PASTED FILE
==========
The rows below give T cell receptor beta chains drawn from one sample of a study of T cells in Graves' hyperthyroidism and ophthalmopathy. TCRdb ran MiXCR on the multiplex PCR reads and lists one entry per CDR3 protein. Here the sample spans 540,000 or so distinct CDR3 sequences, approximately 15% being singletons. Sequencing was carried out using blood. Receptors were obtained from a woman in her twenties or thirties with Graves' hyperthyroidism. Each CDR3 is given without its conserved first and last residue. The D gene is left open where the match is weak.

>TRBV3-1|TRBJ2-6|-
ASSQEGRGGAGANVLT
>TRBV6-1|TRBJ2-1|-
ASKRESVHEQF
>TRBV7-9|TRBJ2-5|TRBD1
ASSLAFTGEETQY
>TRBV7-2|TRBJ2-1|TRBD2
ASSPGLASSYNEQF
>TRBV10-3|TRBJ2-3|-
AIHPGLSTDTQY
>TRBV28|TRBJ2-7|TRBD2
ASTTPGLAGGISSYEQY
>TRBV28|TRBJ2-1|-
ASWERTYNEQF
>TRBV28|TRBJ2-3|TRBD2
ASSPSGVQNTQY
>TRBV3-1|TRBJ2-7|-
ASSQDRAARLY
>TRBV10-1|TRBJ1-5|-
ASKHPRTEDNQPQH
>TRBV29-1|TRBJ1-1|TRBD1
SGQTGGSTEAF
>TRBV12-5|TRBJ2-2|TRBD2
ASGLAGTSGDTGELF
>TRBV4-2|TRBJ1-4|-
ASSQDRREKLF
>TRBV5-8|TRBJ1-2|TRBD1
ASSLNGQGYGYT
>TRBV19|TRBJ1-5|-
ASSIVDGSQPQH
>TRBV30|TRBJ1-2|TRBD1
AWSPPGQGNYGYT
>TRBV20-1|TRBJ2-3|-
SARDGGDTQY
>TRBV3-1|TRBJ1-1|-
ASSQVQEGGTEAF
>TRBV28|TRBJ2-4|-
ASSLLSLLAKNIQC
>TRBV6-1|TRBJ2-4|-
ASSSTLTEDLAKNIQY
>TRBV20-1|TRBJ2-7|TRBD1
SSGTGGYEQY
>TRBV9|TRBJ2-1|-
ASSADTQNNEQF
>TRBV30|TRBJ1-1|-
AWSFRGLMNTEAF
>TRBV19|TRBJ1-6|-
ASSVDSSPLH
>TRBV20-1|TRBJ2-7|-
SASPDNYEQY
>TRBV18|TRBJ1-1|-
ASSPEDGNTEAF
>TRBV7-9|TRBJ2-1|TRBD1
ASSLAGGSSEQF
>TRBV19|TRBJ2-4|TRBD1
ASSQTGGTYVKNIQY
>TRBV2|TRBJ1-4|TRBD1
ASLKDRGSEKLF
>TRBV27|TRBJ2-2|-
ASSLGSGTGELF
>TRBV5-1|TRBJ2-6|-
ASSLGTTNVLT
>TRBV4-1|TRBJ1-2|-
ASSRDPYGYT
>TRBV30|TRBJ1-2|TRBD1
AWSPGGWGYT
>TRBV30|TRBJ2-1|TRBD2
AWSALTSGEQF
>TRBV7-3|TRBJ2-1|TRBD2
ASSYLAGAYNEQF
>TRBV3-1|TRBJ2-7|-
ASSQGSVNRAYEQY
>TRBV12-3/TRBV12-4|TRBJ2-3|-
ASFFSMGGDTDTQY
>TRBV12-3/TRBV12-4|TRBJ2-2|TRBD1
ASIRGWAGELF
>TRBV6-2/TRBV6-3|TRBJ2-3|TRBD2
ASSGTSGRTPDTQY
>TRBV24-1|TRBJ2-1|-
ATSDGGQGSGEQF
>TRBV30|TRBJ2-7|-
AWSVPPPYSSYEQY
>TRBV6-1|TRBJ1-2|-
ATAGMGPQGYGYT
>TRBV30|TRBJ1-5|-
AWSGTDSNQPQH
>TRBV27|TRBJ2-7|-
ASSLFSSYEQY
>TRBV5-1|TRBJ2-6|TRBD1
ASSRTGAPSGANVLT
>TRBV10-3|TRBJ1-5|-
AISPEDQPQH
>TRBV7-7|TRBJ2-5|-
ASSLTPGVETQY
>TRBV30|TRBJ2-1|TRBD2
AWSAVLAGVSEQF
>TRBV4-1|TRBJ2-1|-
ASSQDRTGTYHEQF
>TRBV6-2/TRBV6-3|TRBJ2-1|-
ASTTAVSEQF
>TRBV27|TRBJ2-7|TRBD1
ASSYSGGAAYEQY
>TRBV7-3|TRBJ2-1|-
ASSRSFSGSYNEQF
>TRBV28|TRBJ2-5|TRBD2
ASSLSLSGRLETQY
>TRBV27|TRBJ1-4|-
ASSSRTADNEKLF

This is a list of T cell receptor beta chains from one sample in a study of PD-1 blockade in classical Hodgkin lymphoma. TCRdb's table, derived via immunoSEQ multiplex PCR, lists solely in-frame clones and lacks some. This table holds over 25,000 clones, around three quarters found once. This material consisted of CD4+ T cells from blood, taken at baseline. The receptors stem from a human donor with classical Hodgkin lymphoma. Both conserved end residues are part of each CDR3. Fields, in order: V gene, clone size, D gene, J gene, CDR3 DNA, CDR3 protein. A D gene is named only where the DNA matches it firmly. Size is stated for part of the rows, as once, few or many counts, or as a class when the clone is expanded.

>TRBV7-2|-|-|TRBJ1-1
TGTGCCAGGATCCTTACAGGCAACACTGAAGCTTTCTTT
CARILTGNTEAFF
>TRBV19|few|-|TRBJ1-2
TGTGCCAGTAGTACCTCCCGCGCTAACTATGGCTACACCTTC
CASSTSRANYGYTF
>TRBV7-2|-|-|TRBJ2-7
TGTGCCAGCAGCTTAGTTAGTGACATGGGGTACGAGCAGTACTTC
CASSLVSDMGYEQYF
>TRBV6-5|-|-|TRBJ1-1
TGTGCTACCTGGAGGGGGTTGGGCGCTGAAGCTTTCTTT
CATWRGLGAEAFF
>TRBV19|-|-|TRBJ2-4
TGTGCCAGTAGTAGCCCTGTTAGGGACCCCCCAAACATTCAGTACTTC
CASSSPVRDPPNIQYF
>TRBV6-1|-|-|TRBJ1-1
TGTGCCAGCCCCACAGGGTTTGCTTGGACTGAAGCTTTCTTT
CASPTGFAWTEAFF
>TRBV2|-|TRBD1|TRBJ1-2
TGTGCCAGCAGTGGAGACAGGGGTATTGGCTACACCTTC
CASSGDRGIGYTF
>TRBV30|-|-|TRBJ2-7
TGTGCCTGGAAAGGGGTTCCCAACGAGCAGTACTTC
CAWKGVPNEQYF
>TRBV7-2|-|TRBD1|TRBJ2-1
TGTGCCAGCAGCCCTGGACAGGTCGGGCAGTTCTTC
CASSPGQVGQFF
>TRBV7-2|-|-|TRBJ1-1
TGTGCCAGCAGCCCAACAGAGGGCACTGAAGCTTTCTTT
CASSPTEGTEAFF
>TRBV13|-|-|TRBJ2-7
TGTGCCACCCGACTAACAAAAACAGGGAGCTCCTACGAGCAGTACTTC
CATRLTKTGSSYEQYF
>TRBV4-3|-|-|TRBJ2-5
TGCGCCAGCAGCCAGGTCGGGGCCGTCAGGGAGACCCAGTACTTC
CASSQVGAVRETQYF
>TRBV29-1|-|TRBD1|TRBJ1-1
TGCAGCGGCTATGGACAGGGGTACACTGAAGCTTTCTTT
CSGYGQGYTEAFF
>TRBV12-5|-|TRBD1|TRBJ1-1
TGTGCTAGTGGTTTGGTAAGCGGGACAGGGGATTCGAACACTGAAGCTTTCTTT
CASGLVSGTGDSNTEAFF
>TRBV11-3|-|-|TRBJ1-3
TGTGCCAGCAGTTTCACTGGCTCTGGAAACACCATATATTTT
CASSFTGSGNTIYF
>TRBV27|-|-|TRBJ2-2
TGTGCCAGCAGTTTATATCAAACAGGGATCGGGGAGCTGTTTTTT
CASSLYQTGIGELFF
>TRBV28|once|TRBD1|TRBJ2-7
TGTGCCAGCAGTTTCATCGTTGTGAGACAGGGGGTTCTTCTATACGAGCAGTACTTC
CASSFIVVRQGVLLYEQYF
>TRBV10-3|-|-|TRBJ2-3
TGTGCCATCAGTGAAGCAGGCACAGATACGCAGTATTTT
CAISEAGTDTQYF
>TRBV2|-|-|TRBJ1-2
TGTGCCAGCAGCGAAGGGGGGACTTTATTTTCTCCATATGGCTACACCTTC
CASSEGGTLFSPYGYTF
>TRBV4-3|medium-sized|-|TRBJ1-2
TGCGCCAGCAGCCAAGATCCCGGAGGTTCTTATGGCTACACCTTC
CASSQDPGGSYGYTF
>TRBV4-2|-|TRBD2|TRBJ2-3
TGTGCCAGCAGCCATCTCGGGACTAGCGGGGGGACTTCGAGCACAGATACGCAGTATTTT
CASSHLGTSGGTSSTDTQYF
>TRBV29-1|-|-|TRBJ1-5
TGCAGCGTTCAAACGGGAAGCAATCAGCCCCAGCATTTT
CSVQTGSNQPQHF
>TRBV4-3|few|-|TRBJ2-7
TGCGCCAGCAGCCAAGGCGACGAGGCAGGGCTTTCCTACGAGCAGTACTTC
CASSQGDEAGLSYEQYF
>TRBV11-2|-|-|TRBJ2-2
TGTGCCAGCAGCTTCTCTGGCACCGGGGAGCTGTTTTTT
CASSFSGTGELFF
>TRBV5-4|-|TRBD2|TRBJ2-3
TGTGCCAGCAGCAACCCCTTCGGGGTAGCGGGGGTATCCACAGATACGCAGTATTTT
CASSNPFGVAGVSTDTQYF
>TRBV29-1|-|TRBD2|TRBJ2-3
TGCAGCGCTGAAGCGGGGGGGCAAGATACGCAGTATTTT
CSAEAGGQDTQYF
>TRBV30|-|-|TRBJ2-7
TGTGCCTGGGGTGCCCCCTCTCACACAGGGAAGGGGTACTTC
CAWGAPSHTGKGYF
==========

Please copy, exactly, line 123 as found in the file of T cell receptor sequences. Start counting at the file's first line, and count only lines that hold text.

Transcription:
>TRBV19|-|-|TRBJ2-4